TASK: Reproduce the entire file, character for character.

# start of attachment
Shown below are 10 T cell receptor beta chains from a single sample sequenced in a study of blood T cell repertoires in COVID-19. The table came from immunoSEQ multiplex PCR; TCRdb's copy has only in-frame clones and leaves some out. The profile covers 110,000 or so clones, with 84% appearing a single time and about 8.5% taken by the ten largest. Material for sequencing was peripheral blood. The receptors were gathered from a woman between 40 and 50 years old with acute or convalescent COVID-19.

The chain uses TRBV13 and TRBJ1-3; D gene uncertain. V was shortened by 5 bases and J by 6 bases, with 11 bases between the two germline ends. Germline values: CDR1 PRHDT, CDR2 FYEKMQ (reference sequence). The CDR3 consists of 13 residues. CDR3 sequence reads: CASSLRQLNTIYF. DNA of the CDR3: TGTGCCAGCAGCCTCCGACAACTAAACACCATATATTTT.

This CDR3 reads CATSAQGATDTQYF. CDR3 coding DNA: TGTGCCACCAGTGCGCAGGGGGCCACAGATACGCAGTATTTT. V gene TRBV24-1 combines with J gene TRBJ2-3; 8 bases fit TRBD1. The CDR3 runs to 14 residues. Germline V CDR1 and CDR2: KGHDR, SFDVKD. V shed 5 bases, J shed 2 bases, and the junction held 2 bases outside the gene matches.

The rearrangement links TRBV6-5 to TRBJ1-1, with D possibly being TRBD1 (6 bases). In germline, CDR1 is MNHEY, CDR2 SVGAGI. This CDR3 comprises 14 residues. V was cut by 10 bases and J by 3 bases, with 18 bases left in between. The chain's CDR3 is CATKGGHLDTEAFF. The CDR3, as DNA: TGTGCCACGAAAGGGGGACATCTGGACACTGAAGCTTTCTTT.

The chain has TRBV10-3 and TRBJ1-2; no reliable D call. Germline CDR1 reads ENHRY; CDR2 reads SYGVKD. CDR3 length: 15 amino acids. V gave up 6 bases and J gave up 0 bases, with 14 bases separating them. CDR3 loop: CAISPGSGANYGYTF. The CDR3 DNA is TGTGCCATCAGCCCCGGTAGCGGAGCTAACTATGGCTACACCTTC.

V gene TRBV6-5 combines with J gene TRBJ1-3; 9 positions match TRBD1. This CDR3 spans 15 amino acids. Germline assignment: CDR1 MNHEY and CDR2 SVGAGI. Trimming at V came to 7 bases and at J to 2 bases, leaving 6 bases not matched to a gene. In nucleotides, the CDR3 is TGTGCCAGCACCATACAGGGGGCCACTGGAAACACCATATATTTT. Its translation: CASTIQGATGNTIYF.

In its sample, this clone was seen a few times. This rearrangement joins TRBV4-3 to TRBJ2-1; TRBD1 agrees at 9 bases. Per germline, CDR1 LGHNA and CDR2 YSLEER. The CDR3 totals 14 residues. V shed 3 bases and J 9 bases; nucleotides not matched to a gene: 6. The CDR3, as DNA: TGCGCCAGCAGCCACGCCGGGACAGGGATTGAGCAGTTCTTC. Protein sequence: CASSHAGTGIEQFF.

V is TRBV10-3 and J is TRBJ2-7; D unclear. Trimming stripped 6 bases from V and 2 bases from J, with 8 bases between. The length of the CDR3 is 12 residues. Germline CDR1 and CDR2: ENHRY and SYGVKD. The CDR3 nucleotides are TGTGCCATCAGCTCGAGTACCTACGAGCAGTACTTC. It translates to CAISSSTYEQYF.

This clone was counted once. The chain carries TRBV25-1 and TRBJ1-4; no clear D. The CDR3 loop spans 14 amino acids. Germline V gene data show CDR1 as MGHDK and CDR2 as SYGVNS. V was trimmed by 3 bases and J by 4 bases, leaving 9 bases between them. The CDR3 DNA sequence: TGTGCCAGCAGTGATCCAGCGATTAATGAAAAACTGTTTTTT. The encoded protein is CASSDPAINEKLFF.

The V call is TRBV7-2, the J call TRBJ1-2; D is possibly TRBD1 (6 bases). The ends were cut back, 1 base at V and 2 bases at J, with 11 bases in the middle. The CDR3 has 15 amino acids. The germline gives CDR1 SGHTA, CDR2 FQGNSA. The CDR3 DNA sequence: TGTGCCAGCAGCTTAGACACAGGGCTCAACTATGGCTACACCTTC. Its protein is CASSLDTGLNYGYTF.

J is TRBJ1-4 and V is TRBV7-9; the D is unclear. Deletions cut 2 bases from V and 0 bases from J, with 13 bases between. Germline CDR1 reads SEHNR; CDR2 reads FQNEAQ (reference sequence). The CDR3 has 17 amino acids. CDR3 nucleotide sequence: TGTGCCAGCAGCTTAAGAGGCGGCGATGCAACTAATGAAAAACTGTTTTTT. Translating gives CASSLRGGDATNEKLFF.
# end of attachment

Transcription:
Shown below are 10 T cell receptor beta chains from a single sample sequenced in a study of blood T cell repertoires in COVID-19. The table came from immunoSEQ multiplex PCR; TCRdb's copy has only in-frame clones and leaves some out. The profile covers 110,000 or so clones, with 84% appearing a single time and about 8.5% taken by the ten largest. Material for sequencing was peripheral blood. The receptors were gathered from a woman between 40 and 50 years old with acute or convalescent COVID-19.

The chain uses TRBV13 and TRBJ1-3; D gene uncertain. V was shortened by 5 bases and J by 6 bases, with 11 bases between the two germline ends. Germline values: CDR1 PRHDT, CDR2 FYEKMQ (reference sequence). The CDR3 consists of 13 residues. CDR3 sequence reads: CASSLRQLNTIYF. DNA of the CDR3: TGTGCCAGCAGCCTCCGACAACTAAACACCATATATTTT.

This CDR3 reads CATSAQGATDTQYF. CDR3 coding DNA: TGTGCCACCAGTGCGCAGGGGGCCACAGATACGCAGTATTTT. V gene TRBV24-1 combines with J gene TRBJ2-3; 8 bases fit TRBD1. The CDR3 runs to 14 residues. Germline V CDR1 and CDR2: KGHDR, SFDVKD. V shed 5 bases, J shed 2 bases, and the junction held 2 bases outside the gene matches.

The rearrangement links TRBV6-5 to TRBJ1-1, with D possibly being TRBD1 (6 bases). In germline, CDR1 is MNHEY, CDR2 SVGAGI. This CDR3 comprises 14 residues. V was cut by 10 bases and J by 3 bases, with 18 bases left in between. The chain's CDR3 is CATKGGHLDTEAFF. The CDR3, as DNA: TGTGCCACGAAAGGGGGACATCTGGACACTGAAGCTTTCTTT.

The chain has TRBV10-3 and TRBJ1-2; no reliable D call. Germline CDR1 reads ENHRY; CDR2 reads SYGVKD. CDR3 length: 15 amino acids. V gave up 6 bases and J gave up 0 bases, with 14 bases separating them. CDR3 loop: CAISPGSGANYGYTF. The CDR3 DNA is TGTGCCATCAGCCCCGGTAGCGGAGCTAACTATGGCTACACCTTC.

V gene TRBV6-5 combines with J gene TRBJ1-3; 9 positions match TRBD1. This CDR3 spans 15 amino acids. Germline assignment: CDR1 MNHEY and CDR2 SVGAGI. Trimming at V came to 7 bases and at J to 2 bases, leaving 6 bases not matched to a gene. In nucleotides, the CDR3 is TGTGCCAGCACCATACAGGGGGCCACTGGAAACACCATATATTTT. Its translation: CASTIQGATGNTIYF.

In its sample, this clone was seen a few times. This rearrangement joins TRBV4-3 to TRBJ2-1; TRBD1 agrees at 9 bases. Per germline, CDR1 LGHNA and CDR2 YSLEER. The CDR3 totals 14 residues. V shed 3 bases and J 9 bases; nucleotides not matched to a gene: 6. The CDR3, as DNA: TGCGCCAGCAGCCACGCCGGGACAGGGATTGAGCAGTTCTTC. Protein sequence: CASSHAGTGIEQFF.

V is TRBV10-3 and J is TRBJ2-7; D unclear. Trimming stripped 6 bases from V and 2 bases from J, with 8 bases between. The length of the CDR3 is 12 residues. Germline CDR1 and CDR2: ENHRY and SYGVKD. The CDR3 nucleotides are TGTGCCATCAGCTCGAGTACCTACGAGCAGTACTTC. It translates to CAISSSTYEQYF.

This clone was counted once. The chain carries TRBV25-1 and TRBJ1-4; no clear D. The CDR3 loop spans 14 amino acids. Germline V gene data show CDR1 as MGHDK and CDR2 as SYGVNS. V was trimmed by 3 bases and J by 4 bases, leaving 9 bases between them. The CDR3 DNA sequence: TGTGCCAGCAGTGATCCAGCGATTAATGAAAAACTGTTTTTT. The encoded protein is CASSDPAINEKLFF.

The V call is TRBV7-2, the J call TRBJ1-2; D is possibly TRBD1 (6 bases). The ends were cut back, 1 base at V and 2 bases at J, with 11 bases in the middle. The CDR3 has 15 amino acids. The germline gives CDR1 SGHTA, CDR2 FQGNSA. The CDR3 DNA sequence: TGTGCCAGCAGCTTAGACACAGGGCTCAACTATGGCTACACCTTC. Its protein is CASSLDTGLNYGYTF.

J is TRBJ1-4 and V is TRBV7-9; the D is unclear. Deletions cut 2 bases from V and 0 bases from J, with 13 bases between. Germline CDR1 reads SEHNR; CDR2 reads FQNEAQ (reference sequence). The CDR3 has 17 amino acids. CDR3 nucleotide sequence: TGTGCCAGCAGCTTAAGAGGCGGCGATGCAACTAATGAAAAACTGTTTTTT. Translating gives CASSLRGGDATNEKLFF.